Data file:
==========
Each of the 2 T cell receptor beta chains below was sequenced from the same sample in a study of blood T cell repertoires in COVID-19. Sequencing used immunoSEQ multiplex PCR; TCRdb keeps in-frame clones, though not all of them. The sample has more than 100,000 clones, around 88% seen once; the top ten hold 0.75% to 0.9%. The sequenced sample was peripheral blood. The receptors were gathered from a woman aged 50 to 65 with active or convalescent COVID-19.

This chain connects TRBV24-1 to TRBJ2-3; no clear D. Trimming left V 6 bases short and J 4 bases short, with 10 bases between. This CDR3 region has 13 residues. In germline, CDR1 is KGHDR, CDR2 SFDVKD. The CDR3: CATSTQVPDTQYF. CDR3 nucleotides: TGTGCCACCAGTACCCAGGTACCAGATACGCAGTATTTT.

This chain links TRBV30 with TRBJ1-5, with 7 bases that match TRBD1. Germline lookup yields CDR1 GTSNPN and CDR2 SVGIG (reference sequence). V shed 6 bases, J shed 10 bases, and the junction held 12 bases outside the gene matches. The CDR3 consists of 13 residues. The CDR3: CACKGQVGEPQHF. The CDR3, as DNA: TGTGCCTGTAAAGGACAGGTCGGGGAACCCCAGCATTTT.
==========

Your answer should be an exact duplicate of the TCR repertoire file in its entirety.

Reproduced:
Each of the 2 T cell receptor beta chains below was sequenced from the same sample in a study of blood T cell repertoires in COVID-19. Sequencing used immunoSEQ multiplex PCR; TCRdb keeps in-frame clones, though not all of them. The sample has more than 100,000 clones, around 88% seen once; the top ten hold 0.75% to 0.9%. The sequenced sample was peripheral blood. The receptors were gathered from a woman aged 50 to 65 with active or convalescent COVID-19.

This chain connects TRBV24-1 to TRBJ2-3; no clear D. Trimming left V 6 bases short and J 4 bases short, with 10 bases between. This CDR3 region has 13 residues. In germline, CDR1 is KGHDR, CDR2 SFDVKD. The CDR3: CATSTQVPDTQYF. CDR3 nucleotides: TGTGCCACCAGTACCCAGGTACCAGATACGCAGTATTTT.

This chain links TRBV30 with TRBJ1-5, with 7 bases that match TRBD1. Germline lookup yields CDR1 GTSNPN and CDR2 SVGIG (reference sequence). V shed 6 bases, J shed 10 bases, and the junction held 12 bases outside the gene matches. The CDR3 consists of 13 residues. The CDR3: CACKGQVGEPQHF. The CDR3, as DNA: TGTGCCTGTAAAGGACAGGTCGGGGAACCCCAGCATTTT.